All the Pretty Horses Essay
625 Words3 Pages
All the Pretty Horses John Grady Cole, the last in a long line of west Texas ranchers, is, at sixteen, poised on the sorrowful, painful edge of manhood. When he realizes the only life he has ever known is disappearing into the past and that cowboys are as doomed as the Comanche who came before them, he leaves on a dangerous and harrowing journey into the beautiful and utterly foreign world that is Mexico. In the guise of a classic Western, All the Pretty Horses is at its heart a lyrical and elegiac coming-of-age story about love, friendship, and loyalty that will leave John Grady, and the reader, changed forever. When his mother decides to sell the cattle ranch he has grown up working, John Grady Cole and his friend Lacey Rawlins…show more content…
On the run, they split up, with John Grady and Rawlins finding refuge on a hacienda where few questions are asked and a talent for breaking horses is still a source of honor, and where they fall into a routine as familiar to them as the shape of their saddles.
At night, John Grady rides the patron's prized sire through the mountains beyond the hacienda in the company of Alejandra, the patron's beautiful daughter. But in a land as bound by honor and reputation as this is, the white-hot love between John Grady and this girl is as dangerous as anything they will face. When soldiers arrive to take John Grady and Rawlins away, the boys know it has nothing to do with Jimmy Blevins, but is instead because of some deeper, more elusive transgression that John Grady has committed in the name of love. With no one to plead their case, their fate is dire indeed. John Grady and Rawlins find themselves in a Mexican prison governed by stark violence. But in the hands of Cormac McCarthy this place takes on a dreamlike quality; it is not right or wrong, good or evil, but merely as inevitable a part of life as the sun setting in the West, something that must be faced in order for one to survive. All the Pretty Horses is the first volume in the Border Trilogy (the second volume is entitled The Crossing; and the third, The Cities of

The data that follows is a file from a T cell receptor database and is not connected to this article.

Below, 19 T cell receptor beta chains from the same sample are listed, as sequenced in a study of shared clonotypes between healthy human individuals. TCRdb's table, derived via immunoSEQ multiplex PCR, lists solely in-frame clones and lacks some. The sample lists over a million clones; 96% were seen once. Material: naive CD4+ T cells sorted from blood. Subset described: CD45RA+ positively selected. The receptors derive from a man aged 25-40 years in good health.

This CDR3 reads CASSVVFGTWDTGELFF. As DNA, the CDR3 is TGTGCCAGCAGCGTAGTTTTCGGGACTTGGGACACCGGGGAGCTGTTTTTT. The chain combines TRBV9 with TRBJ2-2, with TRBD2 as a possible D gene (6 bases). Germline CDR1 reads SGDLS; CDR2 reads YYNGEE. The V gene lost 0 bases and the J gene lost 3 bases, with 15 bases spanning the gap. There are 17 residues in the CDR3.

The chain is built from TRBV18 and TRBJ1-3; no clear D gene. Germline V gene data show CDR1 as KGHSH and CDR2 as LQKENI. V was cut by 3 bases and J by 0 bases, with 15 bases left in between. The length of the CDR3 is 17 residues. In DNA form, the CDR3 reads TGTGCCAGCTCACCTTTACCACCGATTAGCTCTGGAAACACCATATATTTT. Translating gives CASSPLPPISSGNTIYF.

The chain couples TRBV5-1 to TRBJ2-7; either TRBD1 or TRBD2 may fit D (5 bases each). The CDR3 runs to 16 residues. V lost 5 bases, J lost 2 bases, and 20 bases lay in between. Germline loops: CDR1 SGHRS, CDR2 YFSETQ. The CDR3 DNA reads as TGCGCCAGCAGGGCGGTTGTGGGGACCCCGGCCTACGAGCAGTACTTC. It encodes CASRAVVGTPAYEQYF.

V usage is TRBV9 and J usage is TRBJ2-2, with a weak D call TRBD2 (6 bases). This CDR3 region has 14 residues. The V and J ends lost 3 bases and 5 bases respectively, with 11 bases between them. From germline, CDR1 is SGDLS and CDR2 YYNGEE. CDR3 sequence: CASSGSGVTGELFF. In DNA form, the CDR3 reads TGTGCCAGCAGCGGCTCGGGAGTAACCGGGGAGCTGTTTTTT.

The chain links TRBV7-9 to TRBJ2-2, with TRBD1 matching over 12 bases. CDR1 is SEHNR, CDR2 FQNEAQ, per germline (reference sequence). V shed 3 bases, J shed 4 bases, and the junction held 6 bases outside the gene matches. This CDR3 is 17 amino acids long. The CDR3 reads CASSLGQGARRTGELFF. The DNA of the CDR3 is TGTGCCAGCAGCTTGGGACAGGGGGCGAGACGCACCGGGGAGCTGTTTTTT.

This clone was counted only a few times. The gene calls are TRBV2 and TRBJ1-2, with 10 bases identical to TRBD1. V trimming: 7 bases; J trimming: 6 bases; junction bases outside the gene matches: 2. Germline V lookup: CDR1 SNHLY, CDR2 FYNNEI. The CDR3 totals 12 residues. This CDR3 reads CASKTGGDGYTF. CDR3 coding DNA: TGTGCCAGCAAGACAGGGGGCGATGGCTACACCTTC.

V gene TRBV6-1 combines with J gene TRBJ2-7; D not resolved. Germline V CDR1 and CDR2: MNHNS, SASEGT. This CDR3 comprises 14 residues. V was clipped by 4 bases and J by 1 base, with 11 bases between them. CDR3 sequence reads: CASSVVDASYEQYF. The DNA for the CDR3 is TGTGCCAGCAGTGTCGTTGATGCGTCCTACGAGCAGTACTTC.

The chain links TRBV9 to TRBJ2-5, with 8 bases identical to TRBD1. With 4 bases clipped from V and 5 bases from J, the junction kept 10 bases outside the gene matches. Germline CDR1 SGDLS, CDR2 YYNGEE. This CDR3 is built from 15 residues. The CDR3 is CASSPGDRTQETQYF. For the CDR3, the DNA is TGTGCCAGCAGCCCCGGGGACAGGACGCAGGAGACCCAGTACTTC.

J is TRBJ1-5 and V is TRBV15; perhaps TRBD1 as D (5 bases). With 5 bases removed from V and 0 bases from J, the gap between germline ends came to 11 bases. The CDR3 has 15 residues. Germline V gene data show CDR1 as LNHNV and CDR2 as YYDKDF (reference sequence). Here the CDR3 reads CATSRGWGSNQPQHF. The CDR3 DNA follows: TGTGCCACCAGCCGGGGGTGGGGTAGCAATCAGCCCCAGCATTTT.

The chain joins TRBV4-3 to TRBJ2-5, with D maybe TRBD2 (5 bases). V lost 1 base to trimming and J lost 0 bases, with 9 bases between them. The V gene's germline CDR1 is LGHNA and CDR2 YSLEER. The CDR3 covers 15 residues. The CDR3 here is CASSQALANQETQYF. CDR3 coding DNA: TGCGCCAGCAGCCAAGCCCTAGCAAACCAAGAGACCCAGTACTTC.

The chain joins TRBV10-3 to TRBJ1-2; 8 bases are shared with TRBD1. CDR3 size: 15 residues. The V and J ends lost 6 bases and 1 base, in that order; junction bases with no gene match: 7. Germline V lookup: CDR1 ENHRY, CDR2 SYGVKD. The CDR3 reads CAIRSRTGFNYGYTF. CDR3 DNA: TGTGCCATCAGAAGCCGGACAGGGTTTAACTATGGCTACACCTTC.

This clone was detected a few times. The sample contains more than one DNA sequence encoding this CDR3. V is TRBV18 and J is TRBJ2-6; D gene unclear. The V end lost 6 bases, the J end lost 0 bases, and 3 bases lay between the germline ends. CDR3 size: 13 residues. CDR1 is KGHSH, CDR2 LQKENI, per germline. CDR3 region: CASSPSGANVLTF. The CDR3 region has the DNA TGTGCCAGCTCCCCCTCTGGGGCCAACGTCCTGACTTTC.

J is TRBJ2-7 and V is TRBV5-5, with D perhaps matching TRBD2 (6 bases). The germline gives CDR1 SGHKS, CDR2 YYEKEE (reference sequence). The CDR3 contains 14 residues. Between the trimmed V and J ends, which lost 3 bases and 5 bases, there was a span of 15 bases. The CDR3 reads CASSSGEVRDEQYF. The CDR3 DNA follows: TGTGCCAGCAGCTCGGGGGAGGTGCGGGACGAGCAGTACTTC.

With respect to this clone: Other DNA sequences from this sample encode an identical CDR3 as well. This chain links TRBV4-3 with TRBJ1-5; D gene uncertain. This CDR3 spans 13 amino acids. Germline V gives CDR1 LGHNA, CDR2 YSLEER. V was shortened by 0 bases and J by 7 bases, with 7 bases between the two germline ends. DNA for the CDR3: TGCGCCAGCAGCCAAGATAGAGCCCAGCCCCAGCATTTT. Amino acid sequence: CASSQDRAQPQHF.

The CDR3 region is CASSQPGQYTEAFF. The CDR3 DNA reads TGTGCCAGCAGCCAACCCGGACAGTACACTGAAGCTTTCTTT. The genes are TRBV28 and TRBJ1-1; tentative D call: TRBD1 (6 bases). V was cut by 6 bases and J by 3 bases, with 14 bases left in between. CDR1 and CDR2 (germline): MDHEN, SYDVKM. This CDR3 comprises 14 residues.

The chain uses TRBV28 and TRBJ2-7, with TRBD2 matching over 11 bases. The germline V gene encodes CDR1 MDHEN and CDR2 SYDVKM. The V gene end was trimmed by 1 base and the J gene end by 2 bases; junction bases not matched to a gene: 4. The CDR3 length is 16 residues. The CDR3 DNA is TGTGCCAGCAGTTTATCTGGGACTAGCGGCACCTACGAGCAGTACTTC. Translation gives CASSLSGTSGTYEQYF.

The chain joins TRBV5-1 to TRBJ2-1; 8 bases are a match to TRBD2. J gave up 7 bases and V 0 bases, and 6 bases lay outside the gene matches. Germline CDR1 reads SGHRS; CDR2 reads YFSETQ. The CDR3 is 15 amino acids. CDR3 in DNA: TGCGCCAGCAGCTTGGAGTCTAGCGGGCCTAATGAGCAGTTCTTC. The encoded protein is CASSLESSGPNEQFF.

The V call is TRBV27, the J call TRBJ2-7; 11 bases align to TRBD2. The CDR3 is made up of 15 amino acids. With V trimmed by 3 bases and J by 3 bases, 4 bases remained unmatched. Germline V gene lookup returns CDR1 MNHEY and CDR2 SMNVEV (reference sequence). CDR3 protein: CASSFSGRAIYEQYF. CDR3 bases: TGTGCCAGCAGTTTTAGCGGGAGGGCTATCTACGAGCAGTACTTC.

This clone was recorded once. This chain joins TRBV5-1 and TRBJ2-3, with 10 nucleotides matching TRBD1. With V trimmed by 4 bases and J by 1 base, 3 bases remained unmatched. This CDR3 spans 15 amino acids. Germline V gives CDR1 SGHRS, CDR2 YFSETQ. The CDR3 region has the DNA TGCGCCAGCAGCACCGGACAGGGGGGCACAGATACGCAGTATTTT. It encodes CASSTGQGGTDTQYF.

...Describe the similarities and differences between the Stanford Binet Intelligence Scale and the Wechsler Intelligence Scale. Intelligence: According to the Oxford Dictionary in psychology terms intelligence is the general mental ability involved in calculating, reasoning, perceiving relationships and analogies. It is also the ability to learning quickly, storing and retrieving information, using language fluently and adjusting to new situations. Stanford -Binet Intelligence Scale In 1857-1911 Alfred Binet invented the method of testing intelligence. The Stanford-Binet Intelligence Scale (SBIS) is a standardized test that measures intelligence and cognitive abilities in children and adults, from age two through mature adulthood. It can help in the diagnosis of a learning disability, developmental delay, mental retardation or giftedness. The Stanford-Binet Intelligence Scale is comprised of four cognitive area scores which together determine the composite score and factor scores. These area scores include: Verbal Reasoning, Abstract/Visual Reasoning, Quantitative Reasoning, and Short-Term Memory. The test consists of 15 subtests. These subtests are: vocabulary, comprehension, verbal absurdities, pattern analysis, Quantitative, bead memory, memory for digits, equation building, memory for objects, number series,...